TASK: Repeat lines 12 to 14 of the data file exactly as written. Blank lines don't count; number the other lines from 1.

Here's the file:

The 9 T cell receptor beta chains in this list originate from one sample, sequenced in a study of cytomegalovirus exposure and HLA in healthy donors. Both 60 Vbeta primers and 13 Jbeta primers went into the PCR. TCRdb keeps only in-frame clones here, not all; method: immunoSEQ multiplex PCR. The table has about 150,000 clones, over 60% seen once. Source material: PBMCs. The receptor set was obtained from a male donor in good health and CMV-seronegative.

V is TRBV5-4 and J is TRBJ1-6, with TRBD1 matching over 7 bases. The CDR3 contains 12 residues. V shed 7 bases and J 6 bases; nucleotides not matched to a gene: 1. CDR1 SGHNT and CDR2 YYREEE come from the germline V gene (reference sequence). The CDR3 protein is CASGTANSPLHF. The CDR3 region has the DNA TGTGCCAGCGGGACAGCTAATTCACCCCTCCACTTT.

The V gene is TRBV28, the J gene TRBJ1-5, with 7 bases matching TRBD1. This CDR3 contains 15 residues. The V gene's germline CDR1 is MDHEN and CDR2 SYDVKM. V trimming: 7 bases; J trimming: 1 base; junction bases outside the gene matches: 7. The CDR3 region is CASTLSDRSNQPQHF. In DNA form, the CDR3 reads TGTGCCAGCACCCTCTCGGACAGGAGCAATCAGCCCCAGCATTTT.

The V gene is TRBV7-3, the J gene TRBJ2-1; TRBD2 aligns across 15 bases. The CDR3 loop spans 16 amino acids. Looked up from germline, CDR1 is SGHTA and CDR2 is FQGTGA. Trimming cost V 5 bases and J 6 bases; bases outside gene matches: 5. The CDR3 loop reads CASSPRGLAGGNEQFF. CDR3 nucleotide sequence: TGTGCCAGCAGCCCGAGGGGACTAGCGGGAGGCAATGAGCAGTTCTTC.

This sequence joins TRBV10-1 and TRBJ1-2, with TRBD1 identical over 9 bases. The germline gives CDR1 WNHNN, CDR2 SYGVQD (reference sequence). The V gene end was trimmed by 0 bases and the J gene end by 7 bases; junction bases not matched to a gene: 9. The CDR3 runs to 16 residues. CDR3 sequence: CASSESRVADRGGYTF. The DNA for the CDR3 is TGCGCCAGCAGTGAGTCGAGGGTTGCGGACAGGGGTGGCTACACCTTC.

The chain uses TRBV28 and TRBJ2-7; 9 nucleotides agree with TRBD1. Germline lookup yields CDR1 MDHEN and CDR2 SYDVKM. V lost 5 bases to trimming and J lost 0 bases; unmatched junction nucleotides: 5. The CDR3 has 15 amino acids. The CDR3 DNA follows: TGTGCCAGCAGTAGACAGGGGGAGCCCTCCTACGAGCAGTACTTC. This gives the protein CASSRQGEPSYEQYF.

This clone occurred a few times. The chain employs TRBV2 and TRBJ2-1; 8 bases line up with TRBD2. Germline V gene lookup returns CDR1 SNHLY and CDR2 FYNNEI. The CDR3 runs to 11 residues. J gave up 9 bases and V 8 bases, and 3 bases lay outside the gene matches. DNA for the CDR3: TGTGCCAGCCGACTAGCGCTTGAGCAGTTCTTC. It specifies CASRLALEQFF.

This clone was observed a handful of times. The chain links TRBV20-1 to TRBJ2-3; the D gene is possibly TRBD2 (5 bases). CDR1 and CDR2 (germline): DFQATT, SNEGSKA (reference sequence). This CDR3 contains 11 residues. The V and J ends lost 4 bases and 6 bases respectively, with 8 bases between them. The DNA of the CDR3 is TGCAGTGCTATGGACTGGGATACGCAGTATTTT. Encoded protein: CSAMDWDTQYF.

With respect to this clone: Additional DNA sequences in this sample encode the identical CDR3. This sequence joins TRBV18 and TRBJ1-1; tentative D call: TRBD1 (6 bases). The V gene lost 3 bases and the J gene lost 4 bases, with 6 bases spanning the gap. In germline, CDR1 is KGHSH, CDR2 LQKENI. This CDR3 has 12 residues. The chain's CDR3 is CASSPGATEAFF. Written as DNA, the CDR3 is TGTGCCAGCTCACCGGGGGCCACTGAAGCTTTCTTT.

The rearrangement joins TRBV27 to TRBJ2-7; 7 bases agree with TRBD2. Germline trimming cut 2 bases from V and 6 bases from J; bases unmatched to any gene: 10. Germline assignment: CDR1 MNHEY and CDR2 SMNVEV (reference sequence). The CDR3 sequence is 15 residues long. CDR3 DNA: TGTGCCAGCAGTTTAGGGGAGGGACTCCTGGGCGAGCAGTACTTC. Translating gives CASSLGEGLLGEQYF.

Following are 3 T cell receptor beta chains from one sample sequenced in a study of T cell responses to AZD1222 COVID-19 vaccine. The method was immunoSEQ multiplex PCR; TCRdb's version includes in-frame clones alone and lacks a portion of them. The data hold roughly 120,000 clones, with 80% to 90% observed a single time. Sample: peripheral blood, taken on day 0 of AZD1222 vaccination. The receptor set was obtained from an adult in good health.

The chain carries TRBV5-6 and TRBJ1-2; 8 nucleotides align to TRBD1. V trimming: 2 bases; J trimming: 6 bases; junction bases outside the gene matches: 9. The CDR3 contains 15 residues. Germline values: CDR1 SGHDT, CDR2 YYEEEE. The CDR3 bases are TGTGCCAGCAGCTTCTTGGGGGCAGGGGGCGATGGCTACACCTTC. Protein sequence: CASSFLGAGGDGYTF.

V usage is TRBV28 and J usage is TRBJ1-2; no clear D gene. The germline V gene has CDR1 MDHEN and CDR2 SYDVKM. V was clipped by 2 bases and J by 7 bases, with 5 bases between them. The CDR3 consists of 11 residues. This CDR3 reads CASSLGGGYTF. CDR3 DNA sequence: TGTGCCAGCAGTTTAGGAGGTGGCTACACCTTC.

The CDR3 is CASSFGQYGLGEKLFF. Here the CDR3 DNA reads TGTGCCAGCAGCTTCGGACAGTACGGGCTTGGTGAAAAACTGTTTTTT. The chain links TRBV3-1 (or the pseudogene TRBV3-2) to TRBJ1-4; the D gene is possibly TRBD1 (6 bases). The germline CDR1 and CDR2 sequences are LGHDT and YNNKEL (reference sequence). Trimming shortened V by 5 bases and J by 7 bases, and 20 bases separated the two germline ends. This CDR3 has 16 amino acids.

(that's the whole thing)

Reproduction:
The chain carries TRBV5-6 and TRBJ1-2; 8 nucleotides align to TRBD1. V trimming: 2 bases; J trimming: 6 bases; junction bases outside the gene matches: 9. The CDR3 contains 15 residues. Germline values: CDR1 SGHDT, CDR2 YYEEEE. The CDR3 bases are TGTGCCAGCAGCTTCTTGGGGGCAGGGGGCGATGGCTACACCTTC. Protein sequence: CASSFLGAGGDGYTF.

V usage is TRBV28 and J usage is TRBJ1-2; no clear D gene. The germline V gene has CDR1 MDHEN and CDR2 SYDVKM. V was clipped by 2 bases and J by 7 bases, with 5 bases between them. The CDR3 consists of 11 residues. This CDR3 reads CASSLGGGYTF. CDR3 DNA sequence: TGTGCCAGCAGTTTAGGAGGTGGCTACACCTTC.

The CDR3 is CASSFGQYGLGEKLFF. Here the CDR3 DNA reads TGTGCCAGCAGCTTCGGACAGTACGGGCTTGGTGAAAAACTGTTTTTT. The chain links TRBV3-1 (or the pseudogene TRBV3-2) to TRBJ1-4; the D gene is possibly TRBD1 (6 bases). The germline CDR1 and CDR2 sequences are LGHDT and YNNKEL (reference sequence). Trimming shortened V by 5 bases and J by 7 bases, and 20 bases separated the two germline ends. This CDR3 has 16 amino acids.